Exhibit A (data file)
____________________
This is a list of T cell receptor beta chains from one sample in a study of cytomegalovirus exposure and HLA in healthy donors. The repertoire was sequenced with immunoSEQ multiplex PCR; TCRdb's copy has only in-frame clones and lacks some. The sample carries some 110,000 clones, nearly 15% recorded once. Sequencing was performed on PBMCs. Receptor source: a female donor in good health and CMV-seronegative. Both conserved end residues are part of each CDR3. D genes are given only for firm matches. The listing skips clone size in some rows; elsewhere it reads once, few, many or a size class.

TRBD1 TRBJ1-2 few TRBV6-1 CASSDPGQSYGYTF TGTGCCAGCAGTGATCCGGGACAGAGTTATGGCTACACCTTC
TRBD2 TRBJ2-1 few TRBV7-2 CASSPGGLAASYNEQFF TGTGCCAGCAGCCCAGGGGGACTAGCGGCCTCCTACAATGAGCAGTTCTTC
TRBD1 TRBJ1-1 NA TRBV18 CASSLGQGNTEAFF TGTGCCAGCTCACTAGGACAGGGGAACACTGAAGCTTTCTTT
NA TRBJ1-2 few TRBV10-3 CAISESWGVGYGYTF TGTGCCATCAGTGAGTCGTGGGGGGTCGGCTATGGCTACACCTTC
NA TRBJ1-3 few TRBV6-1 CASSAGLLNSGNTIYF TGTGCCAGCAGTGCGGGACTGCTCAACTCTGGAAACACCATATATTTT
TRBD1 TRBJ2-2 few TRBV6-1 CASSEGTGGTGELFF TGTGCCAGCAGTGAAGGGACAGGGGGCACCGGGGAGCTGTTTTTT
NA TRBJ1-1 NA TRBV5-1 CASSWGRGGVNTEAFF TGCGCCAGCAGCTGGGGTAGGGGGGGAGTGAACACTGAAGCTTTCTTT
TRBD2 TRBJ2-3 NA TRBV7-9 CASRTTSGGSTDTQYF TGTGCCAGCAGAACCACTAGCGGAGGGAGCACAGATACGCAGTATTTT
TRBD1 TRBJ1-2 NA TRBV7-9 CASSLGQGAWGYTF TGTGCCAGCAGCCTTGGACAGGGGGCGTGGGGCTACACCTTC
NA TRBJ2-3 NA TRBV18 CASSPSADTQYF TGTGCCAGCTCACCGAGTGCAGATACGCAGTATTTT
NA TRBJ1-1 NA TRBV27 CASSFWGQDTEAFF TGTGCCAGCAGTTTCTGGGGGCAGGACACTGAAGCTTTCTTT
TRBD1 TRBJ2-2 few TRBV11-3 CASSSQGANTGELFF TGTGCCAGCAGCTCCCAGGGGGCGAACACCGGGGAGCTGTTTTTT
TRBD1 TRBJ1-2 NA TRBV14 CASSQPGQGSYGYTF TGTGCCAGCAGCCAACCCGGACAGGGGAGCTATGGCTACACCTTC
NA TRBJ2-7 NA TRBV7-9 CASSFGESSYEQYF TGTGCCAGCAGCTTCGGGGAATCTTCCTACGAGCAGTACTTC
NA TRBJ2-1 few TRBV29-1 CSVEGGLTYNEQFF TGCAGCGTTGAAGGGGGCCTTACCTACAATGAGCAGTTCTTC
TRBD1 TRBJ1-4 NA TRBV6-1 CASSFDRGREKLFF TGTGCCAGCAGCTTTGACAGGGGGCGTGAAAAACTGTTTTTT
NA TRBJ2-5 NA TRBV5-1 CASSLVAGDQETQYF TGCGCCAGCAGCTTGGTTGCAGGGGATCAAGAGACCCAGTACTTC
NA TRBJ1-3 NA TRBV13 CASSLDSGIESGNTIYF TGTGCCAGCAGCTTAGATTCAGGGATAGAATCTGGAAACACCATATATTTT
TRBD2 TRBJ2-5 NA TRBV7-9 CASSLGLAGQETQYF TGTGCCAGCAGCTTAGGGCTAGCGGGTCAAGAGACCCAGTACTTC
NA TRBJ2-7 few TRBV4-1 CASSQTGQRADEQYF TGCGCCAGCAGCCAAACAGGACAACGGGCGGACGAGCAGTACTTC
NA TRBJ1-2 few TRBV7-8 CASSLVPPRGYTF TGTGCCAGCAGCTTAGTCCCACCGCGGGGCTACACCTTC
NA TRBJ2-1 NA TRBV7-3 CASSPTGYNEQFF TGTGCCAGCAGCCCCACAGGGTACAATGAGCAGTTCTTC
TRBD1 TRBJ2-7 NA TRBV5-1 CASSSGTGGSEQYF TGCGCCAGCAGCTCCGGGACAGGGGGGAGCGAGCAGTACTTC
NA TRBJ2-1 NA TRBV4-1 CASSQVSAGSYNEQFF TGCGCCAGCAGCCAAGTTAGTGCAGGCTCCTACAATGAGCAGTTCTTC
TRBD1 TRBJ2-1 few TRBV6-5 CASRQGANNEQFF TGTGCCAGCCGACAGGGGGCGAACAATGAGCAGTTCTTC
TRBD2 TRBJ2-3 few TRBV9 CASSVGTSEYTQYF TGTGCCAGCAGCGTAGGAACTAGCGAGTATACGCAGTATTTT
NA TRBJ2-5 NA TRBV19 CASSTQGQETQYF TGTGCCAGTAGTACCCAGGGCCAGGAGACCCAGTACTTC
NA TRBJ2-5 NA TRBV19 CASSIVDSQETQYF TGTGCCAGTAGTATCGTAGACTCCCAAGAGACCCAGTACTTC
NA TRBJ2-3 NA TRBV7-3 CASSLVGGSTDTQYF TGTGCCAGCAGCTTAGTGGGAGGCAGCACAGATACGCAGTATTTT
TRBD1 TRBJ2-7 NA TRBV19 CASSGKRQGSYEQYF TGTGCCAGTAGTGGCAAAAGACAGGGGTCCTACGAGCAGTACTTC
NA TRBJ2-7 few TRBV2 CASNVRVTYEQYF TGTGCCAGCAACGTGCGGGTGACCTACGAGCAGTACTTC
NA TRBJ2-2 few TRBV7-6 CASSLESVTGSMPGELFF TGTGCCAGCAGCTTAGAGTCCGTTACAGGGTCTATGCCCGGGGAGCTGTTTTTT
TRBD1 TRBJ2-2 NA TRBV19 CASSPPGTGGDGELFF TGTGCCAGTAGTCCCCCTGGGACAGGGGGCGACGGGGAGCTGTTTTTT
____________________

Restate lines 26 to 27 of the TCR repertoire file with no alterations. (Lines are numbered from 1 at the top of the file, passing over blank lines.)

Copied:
TRBD1 TRBJ2-1 few TRBV6-5 CASRQGANNEQFF TGTGCCAGCCGACAGGGGGCGAACAATGAGCAGTTCTTC
TRBD2 TRBJ2-3 few TRBV9 CASSVGTSEYTQYF TGTGCCAGCAGCGTAGGAACTAGCGAGTATACGCAGTATTTT